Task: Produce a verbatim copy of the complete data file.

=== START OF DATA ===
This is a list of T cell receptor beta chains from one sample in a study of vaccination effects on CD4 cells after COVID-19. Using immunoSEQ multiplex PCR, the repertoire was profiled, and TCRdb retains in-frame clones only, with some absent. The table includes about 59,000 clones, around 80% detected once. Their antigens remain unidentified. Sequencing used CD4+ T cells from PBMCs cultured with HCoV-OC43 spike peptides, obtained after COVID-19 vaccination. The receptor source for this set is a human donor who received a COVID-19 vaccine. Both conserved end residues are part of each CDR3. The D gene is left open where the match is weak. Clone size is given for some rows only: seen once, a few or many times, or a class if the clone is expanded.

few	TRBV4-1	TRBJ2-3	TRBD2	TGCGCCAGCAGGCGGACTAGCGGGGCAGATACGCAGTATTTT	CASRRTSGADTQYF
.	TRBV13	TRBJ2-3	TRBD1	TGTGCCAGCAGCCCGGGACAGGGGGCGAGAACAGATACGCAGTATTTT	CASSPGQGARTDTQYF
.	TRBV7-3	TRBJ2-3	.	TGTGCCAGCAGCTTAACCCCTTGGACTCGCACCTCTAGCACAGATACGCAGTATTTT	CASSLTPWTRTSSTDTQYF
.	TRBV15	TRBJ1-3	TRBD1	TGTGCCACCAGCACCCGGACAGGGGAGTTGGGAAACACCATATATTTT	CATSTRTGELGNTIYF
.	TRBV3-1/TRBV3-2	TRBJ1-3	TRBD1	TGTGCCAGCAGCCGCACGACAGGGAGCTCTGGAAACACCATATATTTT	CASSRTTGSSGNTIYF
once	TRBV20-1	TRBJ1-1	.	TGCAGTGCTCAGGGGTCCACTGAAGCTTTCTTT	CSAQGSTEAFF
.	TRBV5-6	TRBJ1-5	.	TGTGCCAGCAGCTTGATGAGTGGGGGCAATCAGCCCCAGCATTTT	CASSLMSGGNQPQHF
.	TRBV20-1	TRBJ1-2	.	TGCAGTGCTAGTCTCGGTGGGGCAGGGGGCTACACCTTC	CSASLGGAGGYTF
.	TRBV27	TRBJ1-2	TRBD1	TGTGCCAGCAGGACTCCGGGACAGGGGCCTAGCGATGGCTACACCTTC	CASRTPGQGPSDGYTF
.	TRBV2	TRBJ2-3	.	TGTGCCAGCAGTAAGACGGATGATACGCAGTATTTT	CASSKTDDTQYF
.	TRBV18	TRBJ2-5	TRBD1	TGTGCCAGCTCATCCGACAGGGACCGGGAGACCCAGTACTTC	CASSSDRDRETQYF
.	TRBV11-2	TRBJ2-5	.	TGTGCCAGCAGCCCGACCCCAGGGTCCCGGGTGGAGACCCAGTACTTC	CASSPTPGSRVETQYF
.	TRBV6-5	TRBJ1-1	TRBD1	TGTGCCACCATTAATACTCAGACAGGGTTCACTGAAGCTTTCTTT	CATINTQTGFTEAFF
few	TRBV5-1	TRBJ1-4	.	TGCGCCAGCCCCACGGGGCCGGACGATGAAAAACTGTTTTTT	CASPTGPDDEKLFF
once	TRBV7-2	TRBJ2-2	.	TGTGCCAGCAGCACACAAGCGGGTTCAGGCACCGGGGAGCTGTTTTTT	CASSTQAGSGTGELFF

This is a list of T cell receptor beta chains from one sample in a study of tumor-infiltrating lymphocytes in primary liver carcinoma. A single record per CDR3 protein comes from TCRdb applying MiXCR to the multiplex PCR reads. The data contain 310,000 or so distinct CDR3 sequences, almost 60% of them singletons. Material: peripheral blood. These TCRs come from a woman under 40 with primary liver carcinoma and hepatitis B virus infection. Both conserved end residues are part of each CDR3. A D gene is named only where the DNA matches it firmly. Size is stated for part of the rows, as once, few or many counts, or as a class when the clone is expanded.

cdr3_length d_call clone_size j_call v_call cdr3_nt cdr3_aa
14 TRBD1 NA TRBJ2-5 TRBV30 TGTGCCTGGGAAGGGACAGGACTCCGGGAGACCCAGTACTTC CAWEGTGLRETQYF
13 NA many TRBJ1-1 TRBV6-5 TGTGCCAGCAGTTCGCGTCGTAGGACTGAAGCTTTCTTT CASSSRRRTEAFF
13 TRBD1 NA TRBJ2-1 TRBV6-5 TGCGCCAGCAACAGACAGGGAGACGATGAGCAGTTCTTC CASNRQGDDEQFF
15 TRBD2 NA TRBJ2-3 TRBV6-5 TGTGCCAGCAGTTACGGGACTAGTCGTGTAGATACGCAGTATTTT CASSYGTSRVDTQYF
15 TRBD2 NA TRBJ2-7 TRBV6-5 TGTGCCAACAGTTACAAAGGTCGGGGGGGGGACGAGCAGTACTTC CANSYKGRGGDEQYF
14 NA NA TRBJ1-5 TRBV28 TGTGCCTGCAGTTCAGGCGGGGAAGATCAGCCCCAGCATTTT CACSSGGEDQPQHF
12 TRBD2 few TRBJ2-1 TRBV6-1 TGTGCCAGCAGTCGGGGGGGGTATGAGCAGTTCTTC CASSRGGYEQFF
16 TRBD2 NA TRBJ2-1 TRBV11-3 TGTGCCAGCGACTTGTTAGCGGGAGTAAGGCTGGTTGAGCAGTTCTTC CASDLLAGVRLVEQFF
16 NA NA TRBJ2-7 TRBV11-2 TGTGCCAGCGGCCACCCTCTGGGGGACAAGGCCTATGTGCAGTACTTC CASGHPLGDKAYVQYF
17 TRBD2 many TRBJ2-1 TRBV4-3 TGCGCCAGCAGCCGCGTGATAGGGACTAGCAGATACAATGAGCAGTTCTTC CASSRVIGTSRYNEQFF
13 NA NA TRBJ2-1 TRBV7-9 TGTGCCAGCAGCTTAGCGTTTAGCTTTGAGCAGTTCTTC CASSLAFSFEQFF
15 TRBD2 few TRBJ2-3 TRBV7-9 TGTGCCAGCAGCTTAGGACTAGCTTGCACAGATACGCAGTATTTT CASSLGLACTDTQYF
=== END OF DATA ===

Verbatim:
This is a list of T cell receptor beta chains from one sample in a study of vaccination effects on CD4 cells after COVID-19. Using immunoSEQ multiplex PCR, the repertoire was profiled, and TCRdb retains in-frame clones only, with some absent. The table includes about 59,000 clones, around 80% detected once. Their antigens remain unidentified. Sequencing used CD4+ T cells from PBMCs cultured with HCoV-OC43 spike peptides, obtained after COVID-19 vaccination. The receptor source for this set is a human donor who received a COVID-19 vaccine. Both conserved end residues are part of each CDR3. The D gene is left open where the match is weak. Clone size is given for some rows only: seen once, a few or many times, or a class if the clone is expanded.

few	TRBV4-1	TRBJ2-3	TRBD2	TGCGCCAGCAGGCGGACTAGCGGGGCAGATACGCAGTATTTT	CASRRTSGADTQYF
.	TRBV13	TRBJ2-3	TRBD1	TGTGCCAGCAGCCCGGGACAGGGGGCGAGAACAGATACGCAGTATTTT	CASSPGQGARTDTQYF
.	TRBV7-3	TRBJ2-3	.	TGTGCCAGCAGCTTAACCCCTTGGACTCGCACCTCTAGCACAGATACGCAGTATTTT	CASSLTPWTRTSSTDTQYF
.	TRBV15	TRBJ1-3	TRBD1	TGTGCCACCAGCACCCGGACAGGGGAGTTGGGAAACACCATATATTTT	CATSTRTGELGNTIYF
.	TRBV3-1/TRBV3-2	TRBJ1-3	TRBD1	TGTGCCAGCAGCCGCACGACAGGGAGCTCTGGAAACACCATATATTTT	CASSRTTGSSGNTIYF
once	TRBV20-1	TRBJ1-1	.	TGCAGTGCTCAGGGGTCCACTGAAGCTTTCTTT	CSAQGSTEAFF
.	TRBV5-6	TRBJ1-5	.	TGTGCCAGCAGCTTGATGAGTGGGGGCAATCAGCCCCAGCATTTT	CASSLMSGGNQPQHF
.	TRBV20-1	TRBJ1-2	.	TGCAGTGCTAGTCTCGGTGGGGCAGGGGGCTACACCTTC	CSASLGGAGGYTF
.	TRBV27	TRBJ1-2	TRBD1	TGTGCCAGCAGGACTCCGGGACAGGGGCCTAGCGATGGCTACACCTTC	CASRTPGQGPSDGYTF
.	TRBV2	TRBJ2-3	.	TGTGCCAGCAGTAAGACGGATGATACGCAGTATTTT	CASSKTDDTQYF
.	TRBV18	TRBJ2-5	TRBD1	TGTGCCAGCTCATCCGACAGGGACCGGGAGACCCAGTACTTC	CASSSDRDRETQYF
.	TRBV11-2	TRBJ2-5	.	TGTGCCAGCAGCCCGACCCCAGGGTCCCGGGTGGAGACCCAGTACTTC	CASSPTPGSRVETQYF
.	TRBV6-5	TRBJ1-1	TRBD1	TGTGCCACCATTAATACTCAGACAGGGTTCACTGAAGCTTTCTTT	CATINTQTGFTEAFF
few	TRBV5-1	TRBJ1-4	.	TGCGCCAGCCCCACGGGGCCGGACGATGAAAAACTGTTTTTT	CASPTGPDDEKLFF
once	TRBV7-2	TRBJ2-2	.	TGTGCCAGCAGCACACAAGCGGGTTCAGGCACCGGGGAGCTGTTTTTT	CASSTQAGSGTGELFF

This is a list of T cell receptor beta chains from one sample in a study of tumor-infiltrating lymphocytes in primary liver carcinoma. A single record per CDR3 protein comes from TCRdb applying MiXCR to the multiplex PCR reads. The data contain 310,000 or so distinct CDR3 sequences, almost 60% of them singletons. Material: peripheral blood. These TCRs come from a woman under 40 with primary liver carcinoma and hepatitis B virus infection. Both conserved end residues are part of each CDR3. A D gene is named only where the DNA matches it firmly. Size is stated for part of the rows, as once, few or many counts, or as a class when the clone is expanded.

cdr3_length d_call clone_size j_call v_call cdr3_nt cdr3_aa
14 TRBD1 NA TRBJ2-5 TRBV30 TGTGCCTGGGAAGGGACAGGACTCCGGGAGACCCAGTACTTC CAWEGTGLRETQYF
13 NA many TRBJ1-1 TRBV6-5 TGTGCCAGCAGTTCGCGTCGTAGGACTGAAGCTTTCTTT CASSSRRRTEAFF
13 TRBD1 NA TRBJ2-1 TRBV6-5 TGCGCCAGCAACAGACAGGGAGACGATGAGCAGTTCTTC CASNRQGDDEQFF
15 TRBD2 NA TRBJ2-3 TRBV6-5 TGTGCCAGCAGTTACGGGACTAGTCGTGTAGATACGCAGTATTTT CASSYGTSRVDTQYF
15 TRBD2 NA TRBJ2-7 TRBV6-5 TGTGCCAACAGTTACAAAGGTCGGGGGGGGGACGAGCAGTACTTC CANSYKGRGGDEQYF
14 NA NA TRBJ1-5 TRBV28 TGTGCCTGCAGTTCAGGCGGGGAAGATCAGCCCCAGCATTTT CACSSGGEDQPQHF
12 TRBD2 few TRBJ2-1 TRBV6-1 TGTGCCAGCAGTCGGGGGGGGTATGAGCAGTTCTTC CASSRGGYEQFF
16 TRBD2 NA TRBJ2-1 TRBV11-3 TGTGCCAGCGACTTGTTAGCGGGAGTAAGGCTGGTTGAGCAGTTCTTC CASDLLAGVRLVEQFF
16 NA NA TRBJ2-7 TRBV11-2 TGTGCCAGCGGCCACCCTCTGGGGGACAAGGCCTATGTGCAGTACTTC CASGHPLGDKAYVQYF
17 TRBD2 many TRBJ2-1 TRBV4-3 TGCGCCAGCAGCCGCGTGATAGGGACTAGCAGATACAATGAGCAGTTCTTC CASSRVIGTSRYNEQFF
13 NA NA TRBJ2-1 TRBV7-9 TGTGCCAGCAGCTTAGCGTTTAGCTTTGAGCAGTTCTTC CASSLAFSFEQFF
15 TRBD2 few TRBJ2-3 TRBV7-9 TGTGCCAGCAGCTTAGGACTAGCTTGCACAGATACGCAGTATTTT CASSLGLACTDTQYF